Circe – A Witchy Goddess for Our Times

Image of Circe Book Cover

🏺The Greeks attributed both good times and misfortune to the whims of the gods.  With the world still in turmoil, we are all hoping the gods get tired soon of tormenting us poor humans – enough already.  We need some good times. Reading Madeleine Miller’s Circe has me wishing for some spells or maybe an errant lightning bolt.

If you are a fan of Greek mythology as I am, having D’Aulaire’s children’s book as one of my most treasured still on my shelf, you will enjoy the retelling of how the world was once occupied by goddesses and nymphs, with unusual powers.  Although a minor character in Greek storytelling, Circe is the focus of Miller’s story, as she interacts with her father, the Sun, and Odysseus on his travels.  Miller cleverly weaves in other gods – Hermes, Athena, the Titans – as well as lesser known humans with skills – Daedalus, the architect and father of Icarus, as they interact with the main character.  The minotaur makes a brief appearance as Circe’s nephew, and Medea as her niece.

Impatient for a resolution to some of the teasing narrative, I often flipped to google to remind myself how the story progresses in the famous Greek poems. Why was Athena so worried about Circe’s son?  How was the famously beautiful Helen related?  Whatever happened to poor Prometheus and his liver? Who was Achilles’ lover?

But Miller has her own agenda for retelling the old tales with Circe as the heroine, “ a reclamation of one of myth’s reviled women.” as noted by author Clare Messud in her review of the book. Annalisa Quinn for NPR says: “{Circe is } a fierce goddess who, yes, turns men into pigs, but only because they deserve it.”

Though most readers may recall Circe from her dealings in the Odyssey,  Miller extrapolates a world from the few short lines from Homer’s poem to create more of her life, from her lonely childhood with Helios, the sun, as her scorching father, her first romance with a human and later a true love with Odysseus. Circe’s discovery and development of her magical powers gives her the well earned accolade of witch and her heritage makes her a goddess.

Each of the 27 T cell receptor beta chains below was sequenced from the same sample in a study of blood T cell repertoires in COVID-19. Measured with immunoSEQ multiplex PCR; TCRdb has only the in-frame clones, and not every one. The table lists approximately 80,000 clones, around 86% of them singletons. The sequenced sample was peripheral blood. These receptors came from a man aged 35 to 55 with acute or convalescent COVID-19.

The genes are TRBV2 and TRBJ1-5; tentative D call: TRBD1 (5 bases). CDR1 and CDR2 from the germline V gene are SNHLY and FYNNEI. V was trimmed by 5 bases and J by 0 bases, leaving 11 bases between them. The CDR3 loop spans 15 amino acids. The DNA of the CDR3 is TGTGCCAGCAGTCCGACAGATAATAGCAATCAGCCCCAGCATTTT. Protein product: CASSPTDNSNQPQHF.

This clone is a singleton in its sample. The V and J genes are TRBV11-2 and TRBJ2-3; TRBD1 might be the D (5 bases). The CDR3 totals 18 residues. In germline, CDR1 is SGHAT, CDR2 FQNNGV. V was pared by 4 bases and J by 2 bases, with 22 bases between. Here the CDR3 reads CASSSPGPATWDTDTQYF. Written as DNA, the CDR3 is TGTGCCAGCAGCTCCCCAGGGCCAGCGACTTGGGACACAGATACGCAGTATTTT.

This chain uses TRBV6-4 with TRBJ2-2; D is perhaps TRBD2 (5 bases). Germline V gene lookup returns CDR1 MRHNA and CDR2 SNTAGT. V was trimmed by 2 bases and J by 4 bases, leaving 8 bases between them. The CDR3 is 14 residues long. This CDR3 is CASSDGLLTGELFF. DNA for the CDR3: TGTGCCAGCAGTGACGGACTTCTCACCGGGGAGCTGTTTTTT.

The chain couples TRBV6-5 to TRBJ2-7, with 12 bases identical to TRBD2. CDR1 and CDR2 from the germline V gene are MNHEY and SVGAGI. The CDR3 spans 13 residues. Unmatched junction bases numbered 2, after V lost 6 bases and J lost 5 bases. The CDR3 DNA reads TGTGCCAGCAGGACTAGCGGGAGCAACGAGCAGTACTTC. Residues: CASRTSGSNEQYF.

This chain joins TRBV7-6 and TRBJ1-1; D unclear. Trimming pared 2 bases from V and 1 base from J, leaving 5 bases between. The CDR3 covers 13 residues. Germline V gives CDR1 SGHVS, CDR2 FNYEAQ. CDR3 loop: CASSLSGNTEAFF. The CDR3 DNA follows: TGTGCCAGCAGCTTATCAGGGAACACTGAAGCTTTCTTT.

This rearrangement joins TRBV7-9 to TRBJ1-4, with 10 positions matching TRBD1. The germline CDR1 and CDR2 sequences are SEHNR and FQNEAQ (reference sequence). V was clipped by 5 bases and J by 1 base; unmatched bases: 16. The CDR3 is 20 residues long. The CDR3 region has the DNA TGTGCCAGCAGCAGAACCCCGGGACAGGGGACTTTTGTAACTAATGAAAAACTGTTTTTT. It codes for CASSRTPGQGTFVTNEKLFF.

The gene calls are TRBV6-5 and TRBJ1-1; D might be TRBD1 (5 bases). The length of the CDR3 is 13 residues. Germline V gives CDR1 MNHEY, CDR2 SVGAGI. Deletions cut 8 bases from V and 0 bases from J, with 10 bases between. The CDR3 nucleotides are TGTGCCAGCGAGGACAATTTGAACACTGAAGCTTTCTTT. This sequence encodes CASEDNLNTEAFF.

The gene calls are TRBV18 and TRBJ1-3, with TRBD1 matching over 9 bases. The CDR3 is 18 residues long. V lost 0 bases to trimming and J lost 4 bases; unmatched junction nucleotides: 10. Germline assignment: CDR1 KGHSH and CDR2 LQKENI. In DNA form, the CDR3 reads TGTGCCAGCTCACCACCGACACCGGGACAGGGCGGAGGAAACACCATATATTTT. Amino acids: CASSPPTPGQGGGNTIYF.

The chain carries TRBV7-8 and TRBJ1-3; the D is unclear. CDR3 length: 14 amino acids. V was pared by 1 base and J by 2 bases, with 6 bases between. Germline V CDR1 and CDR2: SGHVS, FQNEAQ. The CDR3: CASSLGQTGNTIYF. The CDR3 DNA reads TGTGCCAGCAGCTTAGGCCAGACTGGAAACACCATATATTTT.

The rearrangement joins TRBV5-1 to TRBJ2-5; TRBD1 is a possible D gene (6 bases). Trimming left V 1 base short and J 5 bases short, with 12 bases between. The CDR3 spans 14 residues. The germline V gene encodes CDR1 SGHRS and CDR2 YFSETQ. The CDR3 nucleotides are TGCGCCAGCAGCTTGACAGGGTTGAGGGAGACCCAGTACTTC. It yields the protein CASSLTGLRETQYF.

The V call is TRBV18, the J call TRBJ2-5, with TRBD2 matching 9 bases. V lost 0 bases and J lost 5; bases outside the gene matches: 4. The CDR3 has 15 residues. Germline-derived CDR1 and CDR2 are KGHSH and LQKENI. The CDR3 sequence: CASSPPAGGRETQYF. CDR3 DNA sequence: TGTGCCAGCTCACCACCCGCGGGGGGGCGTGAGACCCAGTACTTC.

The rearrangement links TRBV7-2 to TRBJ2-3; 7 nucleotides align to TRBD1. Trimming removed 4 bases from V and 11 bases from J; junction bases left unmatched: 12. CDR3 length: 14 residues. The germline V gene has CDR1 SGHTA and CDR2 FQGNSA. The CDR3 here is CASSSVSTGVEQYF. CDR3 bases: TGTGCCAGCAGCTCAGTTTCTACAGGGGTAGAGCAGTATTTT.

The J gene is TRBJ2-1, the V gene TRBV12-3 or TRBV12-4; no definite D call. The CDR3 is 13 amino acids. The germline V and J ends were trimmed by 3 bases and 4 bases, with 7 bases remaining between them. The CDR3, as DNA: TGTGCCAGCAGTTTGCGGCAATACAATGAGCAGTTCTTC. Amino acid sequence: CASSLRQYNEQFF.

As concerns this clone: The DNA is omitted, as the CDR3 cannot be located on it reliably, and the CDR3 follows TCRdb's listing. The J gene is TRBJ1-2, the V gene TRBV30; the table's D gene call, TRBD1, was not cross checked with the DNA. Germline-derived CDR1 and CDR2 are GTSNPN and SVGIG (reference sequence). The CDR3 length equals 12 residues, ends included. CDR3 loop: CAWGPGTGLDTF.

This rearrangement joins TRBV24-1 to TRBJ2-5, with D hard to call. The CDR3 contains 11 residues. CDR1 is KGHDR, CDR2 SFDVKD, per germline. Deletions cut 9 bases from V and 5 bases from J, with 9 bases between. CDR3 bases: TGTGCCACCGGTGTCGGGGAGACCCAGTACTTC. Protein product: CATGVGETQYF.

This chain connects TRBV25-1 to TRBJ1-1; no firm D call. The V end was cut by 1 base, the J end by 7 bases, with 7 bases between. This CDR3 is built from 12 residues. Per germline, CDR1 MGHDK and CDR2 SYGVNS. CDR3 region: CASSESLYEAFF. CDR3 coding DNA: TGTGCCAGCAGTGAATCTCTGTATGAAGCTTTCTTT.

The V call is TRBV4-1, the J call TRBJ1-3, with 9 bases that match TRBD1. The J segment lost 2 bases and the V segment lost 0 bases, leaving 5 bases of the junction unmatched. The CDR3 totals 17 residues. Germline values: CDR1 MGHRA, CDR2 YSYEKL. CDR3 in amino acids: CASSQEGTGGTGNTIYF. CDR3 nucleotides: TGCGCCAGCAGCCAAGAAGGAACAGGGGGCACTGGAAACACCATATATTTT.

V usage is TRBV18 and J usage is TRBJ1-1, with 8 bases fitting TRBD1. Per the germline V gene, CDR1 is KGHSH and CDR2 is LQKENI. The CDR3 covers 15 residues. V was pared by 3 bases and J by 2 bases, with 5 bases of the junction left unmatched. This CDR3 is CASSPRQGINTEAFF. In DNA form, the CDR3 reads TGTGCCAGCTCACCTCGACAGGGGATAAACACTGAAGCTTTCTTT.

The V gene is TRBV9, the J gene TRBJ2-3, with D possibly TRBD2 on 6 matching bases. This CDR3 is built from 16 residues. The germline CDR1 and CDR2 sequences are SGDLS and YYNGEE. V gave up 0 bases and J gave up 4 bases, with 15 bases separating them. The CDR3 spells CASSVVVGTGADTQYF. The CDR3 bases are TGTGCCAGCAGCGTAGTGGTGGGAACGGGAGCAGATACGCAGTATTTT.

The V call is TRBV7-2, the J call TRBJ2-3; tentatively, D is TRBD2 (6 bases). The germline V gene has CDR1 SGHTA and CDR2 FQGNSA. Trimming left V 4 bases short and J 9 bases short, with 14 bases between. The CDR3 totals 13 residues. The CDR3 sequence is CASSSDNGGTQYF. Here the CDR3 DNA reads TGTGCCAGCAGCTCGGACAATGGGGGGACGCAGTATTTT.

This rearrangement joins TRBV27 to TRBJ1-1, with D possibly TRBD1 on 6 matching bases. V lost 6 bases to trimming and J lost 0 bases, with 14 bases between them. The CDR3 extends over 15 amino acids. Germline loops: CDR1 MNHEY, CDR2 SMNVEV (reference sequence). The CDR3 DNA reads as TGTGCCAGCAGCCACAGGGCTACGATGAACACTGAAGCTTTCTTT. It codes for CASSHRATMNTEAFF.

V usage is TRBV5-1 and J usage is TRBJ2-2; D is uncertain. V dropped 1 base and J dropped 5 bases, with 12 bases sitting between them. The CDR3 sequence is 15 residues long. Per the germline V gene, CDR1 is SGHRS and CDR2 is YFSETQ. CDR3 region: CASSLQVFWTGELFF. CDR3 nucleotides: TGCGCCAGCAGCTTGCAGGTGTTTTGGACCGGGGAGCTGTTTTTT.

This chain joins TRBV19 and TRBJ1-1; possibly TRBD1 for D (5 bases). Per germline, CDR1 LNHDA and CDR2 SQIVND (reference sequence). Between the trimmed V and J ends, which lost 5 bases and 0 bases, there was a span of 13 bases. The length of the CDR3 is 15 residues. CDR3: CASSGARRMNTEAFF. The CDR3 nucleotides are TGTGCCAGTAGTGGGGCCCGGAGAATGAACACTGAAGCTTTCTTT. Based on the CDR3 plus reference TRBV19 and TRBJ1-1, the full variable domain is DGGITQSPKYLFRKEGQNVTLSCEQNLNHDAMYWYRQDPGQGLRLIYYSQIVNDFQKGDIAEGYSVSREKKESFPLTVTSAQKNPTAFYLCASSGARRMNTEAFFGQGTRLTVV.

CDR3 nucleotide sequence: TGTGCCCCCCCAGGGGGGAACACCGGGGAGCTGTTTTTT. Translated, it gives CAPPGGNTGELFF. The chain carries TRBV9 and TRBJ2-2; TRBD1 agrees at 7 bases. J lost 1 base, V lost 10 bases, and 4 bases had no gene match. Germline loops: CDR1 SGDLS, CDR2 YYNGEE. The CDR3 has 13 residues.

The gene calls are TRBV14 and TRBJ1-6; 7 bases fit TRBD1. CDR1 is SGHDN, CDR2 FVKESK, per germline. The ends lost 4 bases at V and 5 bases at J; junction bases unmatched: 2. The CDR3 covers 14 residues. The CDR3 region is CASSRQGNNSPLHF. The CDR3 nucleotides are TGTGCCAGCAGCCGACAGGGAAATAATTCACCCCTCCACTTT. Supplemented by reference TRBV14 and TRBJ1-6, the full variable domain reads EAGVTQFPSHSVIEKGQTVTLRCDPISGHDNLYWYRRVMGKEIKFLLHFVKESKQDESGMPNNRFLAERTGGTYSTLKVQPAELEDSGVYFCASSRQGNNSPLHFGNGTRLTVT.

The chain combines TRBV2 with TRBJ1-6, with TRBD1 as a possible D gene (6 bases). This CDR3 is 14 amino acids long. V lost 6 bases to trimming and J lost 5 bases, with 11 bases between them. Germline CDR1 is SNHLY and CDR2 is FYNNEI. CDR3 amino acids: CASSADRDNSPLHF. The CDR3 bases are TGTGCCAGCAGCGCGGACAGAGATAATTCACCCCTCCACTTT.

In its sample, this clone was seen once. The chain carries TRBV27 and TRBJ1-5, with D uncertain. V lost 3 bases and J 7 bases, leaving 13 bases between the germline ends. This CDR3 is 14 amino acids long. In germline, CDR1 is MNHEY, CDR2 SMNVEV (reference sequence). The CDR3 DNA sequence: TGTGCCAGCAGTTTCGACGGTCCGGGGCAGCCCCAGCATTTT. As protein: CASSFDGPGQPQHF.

I downloaded Circe to my phone in 2018, when it was first published, but have not felt the urge to read it until now.  I’m glad I did.  The story was entertaining and flowed easily.  I knew how the story ended, but I persisted to finish.  From the pages, I noted a few lines relevant to me today I might not have appreciated two years ago:

“Beneath the smooth, familiar face of things, is another that waits to tear the world in two.”

 

“…the floor was always clean, the tables gleaming. The ashes vanished from the fireplace, the dishes washed themselves, and the firewood grew overnight. In the pantry jars of oil and wine, bowls of cheese and barley-grain, always fresh and full.”  A dream come true.

 

“Your wife sounds like a clever woman {says Circe to Odysseus}. {He answers} – She is. I cannot account for the fact that she married me, but since it is to my benefit, I try not to bring it to her attention.”

 

“What was the fight over? Let me see if I can remember the list.  He ticked his fingers. Vengeance, Lust, Hubris, Greed, Power.  What have I forgotten? Ah yes, vanity and pique.”

 

 

 

The Starless Sea

I had expected the unusual from Erin Morgenstern after reading her Night Circus, but The Starless Sea goes beyond my expectations for strange and complicated. The book has elements of Scheherazade in her storytelling, and bits of Lewis Carroll in her references and visits to fantastic worlds, but the story Morganstern most reminded me of – even referencing it in the beginning of her book – was Carlos Ruiz Zafón’s The Shadow of the Wind.

Just as in Carlos Ruiz Zafón‘s Cemetery of Lost Books, Morgenstern creates her own secret underground library and a mystery involving the hero and books, as well as their pages and words, sifting them through a tangential plot sometimes hard to follow. If you have read The Westing Game, you might see some of its elements too.

But it’s the many stories, not necessarily the one following the main characters, that become pieces that can be taken by themselves – fairy tales of fantastic places and sometimes horrible creatures. I was tempted to skip over these chapters to follow the main line, but after a while they seduced me into reading, and then I wasn’t so concerned about Zachary Rawlins, the graduate student on a quest – I knew he’d be back somewhere in later pages as the time warp flexed.

If all this sounds wild and ambiguous, it is – probably because the book is written that way too. The pages are crammed with symbolism – The Owl King, a sea of honey, magic doors – mixed with real places – the New York Public Library, posh hotels, and a professional fortune teller. Read it if you dare, but be prepared to get lost. In the end, I thought I caught a moral from the Never-ending Story, but maybe I just imagined it.

Review of the Night Circus: https://nochargebookbunch.com/2011/10/06/the-night-circus/